To paraphrase James Madison, “A popular government without public information is but a prologue to a farce or tragedy, or both.” Unfortunately, the Ventura County Taxpayers Association (VCTA) has learned that the prologue is over; the system that awards extravagant salaries and pensions is a farce.

As part of its ongoing review of the county pension system, the VCTA asked the Ventura County Employees Retirement Association (VCERA), through the California Public Records Act, to release information on all retirees who receive more than $100,000 in annual pension payments. While VCERA was forthcoming with most of the information requested, the names of the recipients were omitted. Several retirement systems, such as Marin, Santa Barbara and Orange counties, have released the names of recipients. In fact, the state-run CalPERS pension system, responsible for the pension programs for all the local city pension programs, has similarly released the names of the recipients.

The VCTA’s follow-up request for the names was denied. At VCERA’s Sept. 13 meeting, VCTA’s request was agendized. Following a statement by the VCTA to the board, VCERA refused the request on a 6-3 vote. The majority sited their preference to wait for a Sacramento appellate court’s possible reversal of a lower court’s decision to release Sacramento County pensioners’ names. The VCTA disagreed with the delay.

The VCTA was disappointed VCERA did not follow the lead of other agencies, preferring transparency over secrecy. On Sept. 15 VCTA filed suit to force VCERA to release the names of pension recipients.

The predominant retirement system available to government employees is the “defined benefit” system wherein the government guarantees the pension amount based on salary, years of service and other factors. The total risk of paying the pension belongs with the government agency. When (not if) the investment market performs below its projections, the government agency must make up the shortfall, regardless of whether or not enough money has been socked away over the previous years. The existing defined benefit plan is broken, with an unfunded liability exceeding $573 million. Studies prepared by the county’s own auditors show that even with high future returns in the stock market, taxpayer contributions to the pension fund will have to increase by at least 50 percent per year over the next five years. That’s hundreds of millions of dollars not available to fill potholes, run the libraries or care for the sick and aging.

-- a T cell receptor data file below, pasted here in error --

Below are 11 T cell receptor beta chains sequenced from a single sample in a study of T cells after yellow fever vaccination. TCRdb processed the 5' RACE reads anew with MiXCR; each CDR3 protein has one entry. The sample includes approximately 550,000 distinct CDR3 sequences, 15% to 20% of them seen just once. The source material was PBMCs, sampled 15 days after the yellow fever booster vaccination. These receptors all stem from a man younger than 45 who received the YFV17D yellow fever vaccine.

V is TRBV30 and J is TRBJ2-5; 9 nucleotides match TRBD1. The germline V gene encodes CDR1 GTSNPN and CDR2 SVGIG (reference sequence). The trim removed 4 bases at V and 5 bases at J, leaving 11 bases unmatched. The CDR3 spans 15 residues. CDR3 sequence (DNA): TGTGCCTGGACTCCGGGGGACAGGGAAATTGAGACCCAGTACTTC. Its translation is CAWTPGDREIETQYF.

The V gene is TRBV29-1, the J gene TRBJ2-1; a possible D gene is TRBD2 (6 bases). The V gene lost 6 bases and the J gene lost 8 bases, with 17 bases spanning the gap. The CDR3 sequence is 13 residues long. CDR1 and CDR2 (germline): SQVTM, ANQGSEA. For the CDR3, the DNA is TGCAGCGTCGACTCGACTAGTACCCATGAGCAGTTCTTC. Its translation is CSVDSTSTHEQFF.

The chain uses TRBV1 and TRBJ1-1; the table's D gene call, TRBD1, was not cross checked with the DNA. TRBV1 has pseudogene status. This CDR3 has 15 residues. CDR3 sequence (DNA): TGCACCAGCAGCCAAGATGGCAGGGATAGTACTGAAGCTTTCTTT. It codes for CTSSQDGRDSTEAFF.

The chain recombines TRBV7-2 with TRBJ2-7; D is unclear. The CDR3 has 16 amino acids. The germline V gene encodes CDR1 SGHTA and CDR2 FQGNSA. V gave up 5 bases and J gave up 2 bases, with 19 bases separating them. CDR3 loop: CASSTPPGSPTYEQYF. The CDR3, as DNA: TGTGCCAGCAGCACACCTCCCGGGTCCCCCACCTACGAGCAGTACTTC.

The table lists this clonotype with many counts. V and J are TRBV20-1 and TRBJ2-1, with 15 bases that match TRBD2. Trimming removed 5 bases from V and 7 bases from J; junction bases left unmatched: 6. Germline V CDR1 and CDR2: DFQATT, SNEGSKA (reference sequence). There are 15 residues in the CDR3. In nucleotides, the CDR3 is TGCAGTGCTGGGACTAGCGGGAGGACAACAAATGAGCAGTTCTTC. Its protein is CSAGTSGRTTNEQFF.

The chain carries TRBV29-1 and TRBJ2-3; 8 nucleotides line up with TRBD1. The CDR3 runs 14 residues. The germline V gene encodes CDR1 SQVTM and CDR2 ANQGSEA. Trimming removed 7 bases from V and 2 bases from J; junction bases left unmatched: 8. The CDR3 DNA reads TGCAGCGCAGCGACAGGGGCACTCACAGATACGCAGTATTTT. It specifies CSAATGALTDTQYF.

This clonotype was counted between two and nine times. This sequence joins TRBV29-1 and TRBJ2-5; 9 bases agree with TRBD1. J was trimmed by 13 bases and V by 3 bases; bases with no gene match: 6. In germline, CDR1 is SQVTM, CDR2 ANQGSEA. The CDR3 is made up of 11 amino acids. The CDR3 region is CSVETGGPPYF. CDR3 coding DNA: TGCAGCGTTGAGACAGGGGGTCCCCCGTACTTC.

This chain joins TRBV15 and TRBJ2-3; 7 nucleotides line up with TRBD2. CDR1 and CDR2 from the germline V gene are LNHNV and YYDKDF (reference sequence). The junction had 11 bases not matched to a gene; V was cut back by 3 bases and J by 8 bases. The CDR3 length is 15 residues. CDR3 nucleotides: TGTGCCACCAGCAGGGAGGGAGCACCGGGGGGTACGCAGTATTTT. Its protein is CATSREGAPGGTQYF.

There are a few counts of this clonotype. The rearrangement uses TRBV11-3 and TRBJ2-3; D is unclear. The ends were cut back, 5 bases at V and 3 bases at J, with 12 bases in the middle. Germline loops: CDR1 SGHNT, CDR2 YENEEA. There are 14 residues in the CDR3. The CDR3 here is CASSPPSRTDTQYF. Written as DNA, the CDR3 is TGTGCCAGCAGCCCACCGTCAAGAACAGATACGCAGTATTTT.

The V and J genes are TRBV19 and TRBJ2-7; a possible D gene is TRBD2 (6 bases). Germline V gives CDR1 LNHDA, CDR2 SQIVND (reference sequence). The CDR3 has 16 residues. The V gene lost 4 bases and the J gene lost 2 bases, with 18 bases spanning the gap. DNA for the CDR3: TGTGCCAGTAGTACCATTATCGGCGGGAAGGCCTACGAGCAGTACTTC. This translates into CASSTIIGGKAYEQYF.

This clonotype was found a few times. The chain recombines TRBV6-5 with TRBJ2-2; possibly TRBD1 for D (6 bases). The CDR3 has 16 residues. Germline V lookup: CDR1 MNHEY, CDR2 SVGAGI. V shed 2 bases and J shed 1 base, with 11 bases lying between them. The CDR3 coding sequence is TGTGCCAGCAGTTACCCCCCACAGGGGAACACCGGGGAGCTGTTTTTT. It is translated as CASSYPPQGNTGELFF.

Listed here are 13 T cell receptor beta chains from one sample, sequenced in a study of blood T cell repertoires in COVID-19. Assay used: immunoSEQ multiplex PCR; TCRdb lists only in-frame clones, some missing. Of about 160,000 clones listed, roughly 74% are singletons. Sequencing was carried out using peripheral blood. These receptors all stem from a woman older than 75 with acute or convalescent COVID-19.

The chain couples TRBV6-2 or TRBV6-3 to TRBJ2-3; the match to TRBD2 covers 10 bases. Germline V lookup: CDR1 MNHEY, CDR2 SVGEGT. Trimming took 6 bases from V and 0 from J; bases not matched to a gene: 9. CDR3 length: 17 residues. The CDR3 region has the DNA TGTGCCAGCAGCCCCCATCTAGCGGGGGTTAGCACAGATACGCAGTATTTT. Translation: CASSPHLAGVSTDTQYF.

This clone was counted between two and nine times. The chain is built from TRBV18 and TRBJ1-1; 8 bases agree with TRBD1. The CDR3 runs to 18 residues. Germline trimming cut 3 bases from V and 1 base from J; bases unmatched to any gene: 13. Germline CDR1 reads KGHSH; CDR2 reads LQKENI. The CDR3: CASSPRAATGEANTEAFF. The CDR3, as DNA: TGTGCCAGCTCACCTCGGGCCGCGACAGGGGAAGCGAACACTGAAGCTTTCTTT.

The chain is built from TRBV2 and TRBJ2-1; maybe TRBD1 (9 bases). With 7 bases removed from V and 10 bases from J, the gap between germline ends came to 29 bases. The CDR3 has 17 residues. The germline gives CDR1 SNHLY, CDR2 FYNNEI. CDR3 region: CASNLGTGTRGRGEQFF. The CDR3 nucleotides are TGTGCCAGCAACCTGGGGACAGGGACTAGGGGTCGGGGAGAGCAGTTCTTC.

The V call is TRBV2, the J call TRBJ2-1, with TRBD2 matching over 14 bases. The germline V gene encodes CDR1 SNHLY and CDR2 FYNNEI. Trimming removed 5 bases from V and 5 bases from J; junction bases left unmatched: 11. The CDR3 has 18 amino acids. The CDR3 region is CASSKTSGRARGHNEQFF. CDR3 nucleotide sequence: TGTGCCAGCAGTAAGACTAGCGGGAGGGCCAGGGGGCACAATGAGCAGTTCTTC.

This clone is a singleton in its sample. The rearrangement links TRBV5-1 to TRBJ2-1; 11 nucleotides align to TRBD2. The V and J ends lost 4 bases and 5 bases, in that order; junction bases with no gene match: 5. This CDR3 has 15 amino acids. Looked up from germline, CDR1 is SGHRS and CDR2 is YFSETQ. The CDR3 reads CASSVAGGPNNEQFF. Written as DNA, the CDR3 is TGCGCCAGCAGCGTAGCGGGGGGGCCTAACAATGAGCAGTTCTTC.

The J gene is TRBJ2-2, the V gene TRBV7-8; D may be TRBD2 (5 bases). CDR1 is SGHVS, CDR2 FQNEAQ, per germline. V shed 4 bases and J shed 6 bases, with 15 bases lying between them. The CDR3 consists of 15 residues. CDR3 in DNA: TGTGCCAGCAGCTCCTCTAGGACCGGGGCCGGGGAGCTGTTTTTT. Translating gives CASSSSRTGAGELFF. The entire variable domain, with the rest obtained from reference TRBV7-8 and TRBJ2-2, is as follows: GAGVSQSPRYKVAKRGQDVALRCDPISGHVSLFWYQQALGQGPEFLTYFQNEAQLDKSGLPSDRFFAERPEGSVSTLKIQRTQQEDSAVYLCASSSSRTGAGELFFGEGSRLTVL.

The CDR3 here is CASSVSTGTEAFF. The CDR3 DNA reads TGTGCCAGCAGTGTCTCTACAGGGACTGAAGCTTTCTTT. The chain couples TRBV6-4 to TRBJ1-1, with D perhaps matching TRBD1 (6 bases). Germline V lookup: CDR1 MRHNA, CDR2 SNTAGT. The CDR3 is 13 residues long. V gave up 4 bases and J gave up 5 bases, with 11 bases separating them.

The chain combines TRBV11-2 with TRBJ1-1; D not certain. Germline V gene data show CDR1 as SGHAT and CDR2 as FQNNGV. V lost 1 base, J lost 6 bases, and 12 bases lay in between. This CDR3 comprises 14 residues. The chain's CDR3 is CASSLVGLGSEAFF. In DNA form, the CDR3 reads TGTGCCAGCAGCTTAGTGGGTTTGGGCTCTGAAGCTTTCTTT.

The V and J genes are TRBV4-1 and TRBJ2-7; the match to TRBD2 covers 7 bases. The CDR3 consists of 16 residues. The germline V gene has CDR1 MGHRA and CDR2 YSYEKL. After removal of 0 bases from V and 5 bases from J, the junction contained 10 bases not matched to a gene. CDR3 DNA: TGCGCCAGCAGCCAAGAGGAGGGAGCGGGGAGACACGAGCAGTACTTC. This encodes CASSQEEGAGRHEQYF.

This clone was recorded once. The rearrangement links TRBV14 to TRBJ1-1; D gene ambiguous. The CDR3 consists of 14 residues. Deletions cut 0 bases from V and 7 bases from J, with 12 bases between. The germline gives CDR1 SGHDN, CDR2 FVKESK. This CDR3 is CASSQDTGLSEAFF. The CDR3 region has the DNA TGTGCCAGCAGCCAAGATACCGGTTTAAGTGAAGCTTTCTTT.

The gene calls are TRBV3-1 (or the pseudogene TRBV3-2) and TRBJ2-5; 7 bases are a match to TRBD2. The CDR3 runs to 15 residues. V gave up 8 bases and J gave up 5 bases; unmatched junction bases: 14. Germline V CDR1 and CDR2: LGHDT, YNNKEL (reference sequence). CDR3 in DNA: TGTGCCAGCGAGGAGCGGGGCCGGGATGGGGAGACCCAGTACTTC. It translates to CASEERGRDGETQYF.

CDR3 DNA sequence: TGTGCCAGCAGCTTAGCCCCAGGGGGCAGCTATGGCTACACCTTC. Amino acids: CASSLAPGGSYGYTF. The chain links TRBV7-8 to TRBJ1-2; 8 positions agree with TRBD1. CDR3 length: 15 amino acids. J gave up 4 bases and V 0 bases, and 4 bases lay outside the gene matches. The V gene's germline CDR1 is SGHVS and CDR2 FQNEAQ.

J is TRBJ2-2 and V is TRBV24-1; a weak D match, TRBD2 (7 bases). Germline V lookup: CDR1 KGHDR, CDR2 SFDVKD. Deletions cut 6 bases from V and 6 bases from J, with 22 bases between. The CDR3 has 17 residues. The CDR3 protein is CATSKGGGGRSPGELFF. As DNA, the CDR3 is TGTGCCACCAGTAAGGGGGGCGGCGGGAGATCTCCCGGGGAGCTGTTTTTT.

Within the framework of the current system, “defined benefit,” the practice of pension spiking is rampant, greatly increasing the cost of the retirement plan to the taxpayers. Public employees, including management, are inflating their salaries with “add-ons” in their last year of employment by selling back vacation and/or pumping up their scheduled overtime hours, to name a few popular strategies. By gaming the system, most retirees with annual pensions of more than $100,000 are making more in retirement than their last year base salary. According to released data, 14 pension recipients in Ventura County receive in excess of $200,000 annually. All but one are now paid more in retirement (for life, with cost of living adjustments) than they received in base salary during their final year with the county.

Taxpayers have a right to know the names and faces of the recipients. Taxpayers also have a right to demand that the county make changes to the current retirement program and eliminate this abusive spiking of pensions. For this reason, the VCTA supports the introduction of a “defined contribution” plan, predominant in the private sector. Under a defined contribution plan, the county would contribute an amount annually to a pension fund, with no guarantee of benefits resulting from the investment of the funds. The VCTA also supports the elimination of all the “add-ons” that make it possible to spike pensions. The system is being abused. Taxpayers should not have to pay government employees more in retirement than their base salary while they were employed.

The time has come for true transparency. If the public is ever to trust government, it must stop concealing information or spoon-feeding it to the taxpayers on the government’s terms. Every city in the county has revealed the details of pension recipients. The county has revealed the names of the more than 2,000 employees who currently make more than $100,000 per year. VCERA needs to stop clinging to secrecy. Hard-working citizens are entitled to know what the county is doing with their money. This public information needs to be released.

David Grau is board member of the Ventura County Tax Payers Association.